Find the plan that works for you.
By Kelly A. Goff
Did you make your annual New Year’s resolutions to lose weight? So did about half of all Americans. While many will break them, research shows people who explicitly make resolutions are 10 times more likely to attain their goals than those who don’t.
Making the resolution is easy to do alone. Where most people need help is turning the goal into reality. Weight loss programs are a popular way to kick-start resolutions because you have to make some kind of commitment, whether it is time or money. The media is bloated with advertisements urging you to “Call Jenny!” “Take charge of your health!” and “Turn around your life!” It’s hard to know which programs are effective and right for you.
The nonprofit consumer group Consumer Reports recently rated commercially available diet plans. The ratings are based on combined scores for nutritional value and weight-loss effectiveness.
“For the first time we have some good information on how these diets work for real people, as opposed to just having the claims of people who created the diets,” says Consumer Reports senior editor Nancy Metcalf, who wrote the report for the June 2005 issue. “And now we have new dietary guidelines, so that gives us a nutritional standard to measure these diets against.”
To rate the diets on effectiveness, Metcalf’s team looked at clinical trial data published in medical journals. There wasn’t enough effectiveness data for four of the nine diet plans, so only five of the plans got ratings.
Consumer Reports also examined how the diets did in terms of nutrition, dropout rate at six months and one year, and weight loss at six month and one year. For the complete report, visit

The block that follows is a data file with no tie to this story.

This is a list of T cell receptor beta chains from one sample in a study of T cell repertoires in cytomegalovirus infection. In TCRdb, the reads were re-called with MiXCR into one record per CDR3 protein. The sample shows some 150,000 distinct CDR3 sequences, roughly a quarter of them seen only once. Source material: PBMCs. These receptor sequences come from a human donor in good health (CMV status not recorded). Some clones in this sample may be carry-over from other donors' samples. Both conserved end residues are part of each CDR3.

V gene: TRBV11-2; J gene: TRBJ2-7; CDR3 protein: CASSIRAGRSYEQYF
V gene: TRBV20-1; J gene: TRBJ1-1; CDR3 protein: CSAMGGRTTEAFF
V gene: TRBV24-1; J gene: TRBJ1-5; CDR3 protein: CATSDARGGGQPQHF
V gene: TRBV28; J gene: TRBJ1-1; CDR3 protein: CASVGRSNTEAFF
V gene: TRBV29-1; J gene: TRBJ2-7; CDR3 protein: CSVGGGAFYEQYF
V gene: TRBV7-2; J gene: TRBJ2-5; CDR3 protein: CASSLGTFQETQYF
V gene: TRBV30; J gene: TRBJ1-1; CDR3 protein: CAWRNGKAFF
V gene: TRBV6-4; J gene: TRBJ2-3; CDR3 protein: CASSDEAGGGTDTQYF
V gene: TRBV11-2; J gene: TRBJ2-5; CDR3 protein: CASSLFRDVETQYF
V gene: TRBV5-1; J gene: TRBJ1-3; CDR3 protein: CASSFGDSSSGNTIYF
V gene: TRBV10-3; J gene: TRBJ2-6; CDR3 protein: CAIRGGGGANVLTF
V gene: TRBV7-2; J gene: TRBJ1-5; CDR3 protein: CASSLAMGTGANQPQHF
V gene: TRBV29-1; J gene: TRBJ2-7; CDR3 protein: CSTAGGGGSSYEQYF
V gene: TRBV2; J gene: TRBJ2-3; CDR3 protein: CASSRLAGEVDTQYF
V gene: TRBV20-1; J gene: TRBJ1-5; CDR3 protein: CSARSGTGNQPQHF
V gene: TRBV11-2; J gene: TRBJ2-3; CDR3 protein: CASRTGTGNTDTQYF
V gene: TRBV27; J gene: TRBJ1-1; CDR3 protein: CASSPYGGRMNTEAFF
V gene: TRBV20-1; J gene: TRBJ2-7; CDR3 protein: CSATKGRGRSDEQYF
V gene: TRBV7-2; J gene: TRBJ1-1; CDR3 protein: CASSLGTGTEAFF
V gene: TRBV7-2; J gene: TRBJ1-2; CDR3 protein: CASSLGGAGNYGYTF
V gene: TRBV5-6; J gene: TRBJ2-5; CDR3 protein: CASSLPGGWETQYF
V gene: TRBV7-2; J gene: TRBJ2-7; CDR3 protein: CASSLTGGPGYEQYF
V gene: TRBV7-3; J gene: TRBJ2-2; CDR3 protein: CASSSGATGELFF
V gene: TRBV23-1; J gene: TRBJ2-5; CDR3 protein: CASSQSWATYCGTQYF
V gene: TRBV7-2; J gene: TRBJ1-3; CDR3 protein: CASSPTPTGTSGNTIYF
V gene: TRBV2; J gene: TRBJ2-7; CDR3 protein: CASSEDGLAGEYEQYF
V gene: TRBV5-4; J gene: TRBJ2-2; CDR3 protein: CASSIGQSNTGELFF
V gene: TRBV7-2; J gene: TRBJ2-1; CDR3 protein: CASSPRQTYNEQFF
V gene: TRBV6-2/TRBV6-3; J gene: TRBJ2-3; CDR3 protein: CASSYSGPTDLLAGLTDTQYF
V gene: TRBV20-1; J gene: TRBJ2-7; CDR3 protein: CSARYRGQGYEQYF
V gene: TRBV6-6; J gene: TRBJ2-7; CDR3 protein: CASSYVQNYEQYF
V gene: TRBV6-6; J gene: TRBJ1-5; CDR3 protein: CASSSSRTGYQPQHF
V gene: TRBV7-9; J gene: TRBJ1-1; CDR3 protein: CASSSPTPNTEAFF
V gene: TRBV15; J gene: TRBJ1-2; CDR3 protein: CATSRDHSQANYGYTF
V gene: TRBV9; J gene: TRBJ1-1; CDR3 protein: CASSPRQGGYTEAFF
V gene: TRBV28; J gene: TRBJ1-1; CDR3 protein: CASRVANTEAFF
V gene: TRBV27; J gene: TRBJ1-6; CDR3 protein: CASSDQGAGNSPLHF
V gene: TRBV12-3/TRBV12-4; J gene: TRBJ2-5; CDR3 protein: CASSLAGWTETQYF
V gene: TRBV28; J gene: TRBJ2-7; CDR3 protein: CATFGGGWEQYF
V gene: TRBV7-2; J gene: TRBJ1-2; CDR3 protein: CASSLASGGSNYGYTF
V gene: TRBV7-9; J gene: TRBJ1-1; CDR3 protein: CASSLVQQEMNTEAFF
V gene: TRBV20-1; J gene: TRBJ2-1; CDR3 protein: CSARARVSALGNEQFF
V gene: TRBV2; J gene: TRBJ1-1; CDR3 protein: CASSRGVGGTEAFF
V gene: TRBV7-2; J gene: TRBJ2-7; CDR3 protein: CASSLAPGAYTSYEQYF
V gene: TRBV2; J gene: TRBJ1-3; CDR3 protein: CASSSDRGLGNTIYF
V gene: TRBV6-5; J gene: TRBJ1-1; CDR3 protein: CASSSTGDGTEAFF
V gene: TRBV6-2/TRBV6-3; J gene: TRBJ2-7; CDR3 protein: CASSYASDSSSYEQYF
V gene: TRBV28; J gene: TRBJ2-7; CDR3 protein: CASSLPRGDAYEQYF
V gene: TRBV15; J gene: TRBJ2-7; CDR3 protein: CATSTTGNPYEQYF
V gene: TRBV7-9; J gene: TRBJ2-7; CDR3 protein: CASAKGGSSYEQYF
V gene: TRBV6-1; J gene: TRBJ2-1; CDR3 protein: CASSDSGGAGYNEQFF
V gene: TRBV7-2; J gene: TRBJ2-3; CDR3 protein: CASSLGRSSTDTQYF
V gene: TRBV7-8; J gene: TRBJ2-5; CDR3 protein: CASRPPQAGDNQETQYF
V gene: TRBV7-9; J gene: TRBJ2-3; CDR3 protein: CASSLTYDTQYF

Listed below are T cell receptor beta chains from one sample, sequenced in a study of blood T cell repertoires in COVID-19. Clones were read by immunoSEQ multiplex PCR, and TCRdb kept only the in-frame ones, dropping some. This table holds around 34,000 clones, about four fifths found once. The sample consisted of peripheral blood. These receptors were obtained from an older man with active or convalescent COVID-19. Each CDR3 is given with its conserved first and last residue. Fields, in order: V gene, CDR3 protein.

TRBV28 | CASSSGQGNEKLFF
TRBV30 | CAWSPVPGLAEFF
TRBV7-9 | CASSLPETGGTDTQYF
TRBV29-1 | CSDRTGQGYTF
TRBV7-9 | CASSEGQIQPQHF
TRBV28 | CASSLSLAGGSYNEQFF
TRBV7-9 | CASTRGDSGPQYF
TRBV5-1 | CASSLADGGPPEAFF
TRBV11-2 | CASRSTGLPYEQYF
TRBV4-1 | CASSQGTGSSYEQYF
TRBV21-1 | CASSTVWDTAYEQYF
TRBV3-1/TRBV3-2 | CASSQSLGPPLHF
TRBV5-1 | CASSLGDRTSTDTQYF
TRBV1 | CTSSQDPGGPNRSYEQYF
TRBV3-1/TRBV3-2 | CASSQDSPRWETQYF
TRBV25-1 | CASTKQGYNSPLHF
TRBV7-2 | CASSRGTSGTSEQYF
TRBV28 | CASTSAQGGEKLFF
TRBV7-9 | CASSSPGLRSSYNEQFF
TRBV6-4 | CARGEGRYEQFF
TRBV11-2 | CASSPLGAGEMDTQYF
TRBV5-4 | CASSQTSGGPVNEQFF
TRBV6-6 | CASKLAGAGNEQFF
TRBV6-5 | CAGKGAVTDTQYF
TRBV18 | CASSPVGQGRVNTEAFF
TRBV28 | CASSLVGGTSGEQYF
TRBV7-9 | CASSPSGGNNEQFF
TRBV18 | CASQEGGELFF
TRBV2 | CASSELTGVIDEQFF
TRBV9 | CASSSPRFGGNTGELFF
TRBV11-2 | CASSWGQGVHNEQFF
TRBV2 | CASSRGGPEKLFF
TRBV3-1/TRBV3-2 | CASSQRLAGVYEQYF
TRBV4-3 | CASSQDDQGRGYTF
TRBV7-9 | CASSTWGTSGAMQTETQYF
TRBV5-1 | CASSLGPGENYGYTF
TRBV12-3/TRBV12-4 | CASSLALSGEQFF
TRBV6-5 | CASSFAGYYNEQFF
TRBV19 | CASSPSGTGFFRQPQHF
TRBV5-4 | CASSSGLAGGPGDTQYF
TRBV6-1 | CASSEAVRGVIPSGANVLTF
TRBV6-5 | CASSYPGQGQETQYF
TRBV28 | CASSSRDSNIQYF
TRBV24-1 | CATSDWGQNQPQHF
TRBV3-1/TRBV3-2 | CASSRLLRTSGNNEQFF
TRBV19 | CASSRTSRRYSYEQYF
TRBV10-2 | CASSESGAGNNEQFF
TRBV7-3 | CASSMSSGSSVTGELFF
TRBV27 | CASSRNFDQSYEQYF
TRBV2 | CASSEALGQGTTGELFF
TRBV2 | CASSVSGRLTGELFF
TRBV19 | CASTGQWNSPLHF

How they rank
On the 1 to 5 rating scale — where 1 is best and 5 is worst – Weight Watchers got the highest rating, and Slim-Fast came in second. The Zone diet was third, with the Dean Ornish and Atkins programs coming in last. South Beach Phase One and Two, eDiets, Jenny Craig and Volumetrics diet plans were also reviewed but not rated by Consumer Reports because of insufficient scientific evidence.
Excerpted from Consumer Reports, June 2005
One plan doesn’t fit all
The report is set up so that you can see how the diets performed in the areas you want to work on individually. For example, although Weight Watchers came out on top, it is not the best for short-term weight loss. Slim-Fast and Atkins do better. And Slim-Fast does better at weight loss at one year than Ornish.
In fact, a study published in the January 2005 issue of The Journal of the American Medical Association showed little difference in the amount of weight lost after randomly assigning 40 overweight or obese adults to the Atkins, Weight Watchers, Zone or Ornish diets. A doctor and dietitian coached participants on their program for two months, then they were on their own until the end of the year, which concluded with a weigh-in.
• On average, those on the Atkins plan lost 4.6 pounds. 53 percent of participants stuck with the Atkins plan for one year.